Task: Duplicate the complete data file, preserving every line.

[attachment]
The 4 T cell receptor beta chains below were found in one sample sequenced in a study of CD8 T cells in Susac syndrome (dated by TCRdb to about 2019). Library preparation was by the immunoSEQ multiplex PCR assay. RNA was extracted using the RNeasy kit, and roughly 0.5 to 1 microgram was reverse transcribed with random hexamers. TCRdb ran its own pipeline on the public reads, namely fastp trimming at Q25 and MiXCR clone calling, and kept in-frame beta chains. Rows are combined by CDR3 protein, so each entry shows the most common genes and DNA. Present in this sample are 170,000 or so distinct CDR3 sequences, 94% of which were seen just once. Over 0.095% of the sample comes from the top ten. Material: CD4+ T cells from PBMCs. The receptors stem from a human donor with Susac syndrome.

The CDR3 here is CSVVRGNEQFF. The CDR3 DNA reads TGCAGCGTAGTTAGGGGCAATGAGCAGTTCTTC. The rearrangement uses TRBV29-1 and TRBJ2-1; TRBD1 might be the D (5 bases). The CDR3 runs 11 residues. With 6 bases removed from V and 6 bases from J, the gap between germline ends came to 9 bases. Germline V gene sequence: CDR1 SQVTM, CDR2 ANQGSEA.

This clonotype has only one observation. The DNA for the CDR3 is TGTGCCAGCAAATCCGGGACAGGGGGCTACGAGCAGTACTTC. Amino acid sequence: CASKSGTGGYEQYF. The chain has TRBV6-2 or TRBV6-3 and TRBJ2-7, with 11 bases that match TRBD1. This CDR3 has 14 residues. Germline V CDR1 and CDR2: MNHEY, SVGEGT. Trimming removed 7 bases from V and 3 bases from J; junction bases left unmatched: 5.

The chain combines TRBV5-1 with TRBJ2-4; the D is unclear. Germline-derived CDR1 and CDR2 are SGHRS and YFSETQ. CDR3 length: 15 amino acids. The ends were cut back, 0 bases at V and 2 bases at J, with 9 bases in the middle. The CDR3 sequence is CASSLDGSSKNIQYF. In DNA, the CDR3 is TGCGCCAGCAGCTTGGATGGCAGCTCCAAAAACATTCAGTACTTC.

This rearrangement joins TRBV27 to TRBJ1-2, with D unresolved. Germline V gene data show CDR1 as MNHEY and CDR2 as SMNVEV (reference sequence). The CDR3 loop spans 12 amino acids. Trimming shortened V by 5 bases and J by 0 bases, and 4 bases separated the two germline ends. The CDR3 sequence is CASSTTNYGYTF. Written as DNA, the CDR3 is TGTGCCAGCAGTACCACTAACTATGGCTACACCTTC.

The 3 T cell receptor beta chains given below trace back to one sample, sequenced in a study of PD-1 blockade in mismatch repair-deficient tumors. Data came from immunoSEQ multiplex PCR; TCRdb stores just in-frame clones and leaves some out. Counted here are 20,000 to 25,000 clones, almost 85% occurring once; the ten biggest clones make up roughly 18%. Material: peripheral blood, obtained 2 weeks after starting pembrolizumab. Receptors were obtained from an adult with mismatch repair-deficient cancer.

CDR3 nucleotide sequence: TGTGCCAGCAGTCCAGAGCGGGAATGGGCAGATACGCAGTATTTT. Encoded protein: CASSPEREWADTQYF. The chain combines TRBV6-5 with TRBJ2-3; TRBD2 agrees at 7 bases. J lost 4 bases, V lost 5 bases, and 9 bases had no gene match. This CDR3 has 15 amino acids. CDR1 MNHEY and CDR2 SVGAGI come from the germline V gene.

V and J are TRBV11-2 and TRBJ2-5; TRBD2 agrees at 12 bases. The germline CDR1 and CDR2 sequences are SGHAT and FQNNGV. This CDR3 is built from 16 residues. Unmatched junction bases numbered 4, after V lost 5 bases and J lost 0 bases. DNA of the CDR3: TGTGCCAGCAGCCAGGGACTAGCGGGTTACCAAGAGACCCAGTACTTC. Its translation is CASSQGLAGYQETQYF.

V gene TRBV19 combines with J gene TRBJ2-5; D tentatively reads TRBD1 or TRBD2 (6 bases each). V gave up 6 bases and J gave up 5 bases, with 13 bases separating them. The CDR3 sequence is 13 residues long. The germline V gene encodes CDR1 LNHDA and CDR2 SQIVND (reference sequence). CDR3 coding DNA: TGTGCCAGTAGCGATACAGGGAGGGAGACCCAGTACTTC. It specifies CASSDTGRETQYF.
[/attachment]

The 4 T cell receptor beta chains below were found in one sample sequenced in a study of CD8 T cells in Susac syndrome (dated by TCRdb to about 2019). Library preparation was by the immunoSEQ multiplex PCR assay. RNA was extracted using the RNeasy kit, and roughly 0.5 to 1 microgram was reverse transcribed with random hexamers. TCRdb ran its own pipeline on the public reads, namely fastp trimming at Q25 and MiXCR clone calling, and kept in-frame beta chains. Rows are combined by CDR3 protein, so each entry shows the most common genes and DNA. Present in this sample are 170,000 or so distinct CDR3 sequences, 94% of which were seen just once. Over 0.095% of the sample comes from the top ten. Material: CD4+ T cells from PBMCs. The receptors stem from a human donor with Susac syndrome.

The CDR3 here is CSVVRGNEQFF. The CDR3 DNA reads TGCAGCGTAGTTAGGGGCAATGAGCAGTTCTTC. The rearrangement uses TRBV29-1 and TRBJ2-1; TRBD1 might be the D (5 bases). The CDR3 runs 11 residues. With 6 bases removed from V and 6 bases from J, the gap between germline ends came to 9 bases. Germline V gene sequence: CDR1 SQVTM, CDR2 ANQGSEA.

This clonotype has only one observation. The DNA for the CDR3 is TGTGCCAGCAAATCCGGGACAGGGGGCTACGAGCAGTACTTC. Amino acid sequence: CASKSGTGGYEQYF. The chain has TRBV6-2 or TRBV6-3 and TRBJ2-7, with 11 bases that match TRBD1. This CDR3 has 14 residues. Germline V CDR1 and CDR2: MNHEY, SVGEGT. Trimming removed 7 bases from V and 3 bases from J; junction bases left unmatched: 5.

The chain combines TRBV5-1 with TRBJ2-4; the D is unclear. Germline-derived CDR1 and CDR2 are SGHRS and YFSETQ. CDR3 length: 15 amino acids. The ends were cut back, 0 bases at V and 2 bases at J, with 9 bases in the middle. The CDR3 sequence is CASSLDGSSKNIQYF. In DNA, the CDR3 is TGCGCCAGCAGCTTGGATGGCAGCTCCAAAAACATTCAGTACTTC.

This rearrangement joins TRBV27 to TRBJ1-2, with D unresolved. Germline V gene data show CDR1 as MNHEY and CDR2 as SMNVEV (reference sequence). The CDR3 loop spans 12 amino acids. Trimming shortened V by 5 bases and J by 0 bases, and 4 bases separated the two germline ends. The CDR3 sequence is CASSTTNYGYTF. Written as DNA, the CDR3 is TGTGCCAGCAGTACCACTAACTATGGCTACACCTTC.

The 3 T cell receptor beta chains given below trace back to one sample, sequenced in a study of PD-1 blockade in mismatch repair-deficient tumors. Data came from immunoSEQ multiplex PCR; TCRdb stores just in-frame clones and leaves some out. Counted here are 20,000 to 25,000 clones, almost 85% occurring once; the ten biggest clones make up roughly 18%. Material: peripheral blood, obtained 2 weeks after starting pembrolizumab. Receptors were obtained from an adult with mismatch repair-deficient cancer.

CDR3 nucleotide sequence: TGTGCCAGCAGTCCAGAGCGGGAATGGGCAGATACGCAGTATTTT. Encoded protein: CASSPEREWADTQYF. The chain combines TRBV6-5 with TRBJ2-3; TRBD2 agrees at 7 bases. J lost 4 bases, V lost 5 bases, and 9 bases had no gene match. This CDR3 has 15 amino acids. CDR1 MNHEY and CDR2 SVGAGI come from the germline V gene.

V and J are TRBV11-2 and TRBJ2-5; TRBD2 agrees at 12 bases. The germline CDR1 and CDR2 sequences are SGHAT and FQNNGV. This CDR3 is built from 16 residues. Unmatched junction bases numbered 4, after V lost 5 bases and J lost 0 bases. DNA of the CDR3: TGTGCCAGCAGCCAGGGACTAGCGGGTTACCAAGAGACCCAGTACTTC. Its translation is CASSQGLAGYQETQYF.

V gene TRBV19 combines with J gene TRBJ2-5; D tentatively reads TRBD1 or TRBD2 (6 bases each). V gave up 6 bases and J gave up 5 bases, with 13 bases separating them. The CDR3 sequence is 13 residues long. The germline V gene encodes CDR1 LNHDA and CDR2 SQIVND (reference sequence). CDR3 coding DNA: TGTGCCAGTAGCGATACAGGGAGGGAGACCCAGTACTTC. It specifies CASSDTGRETQYF.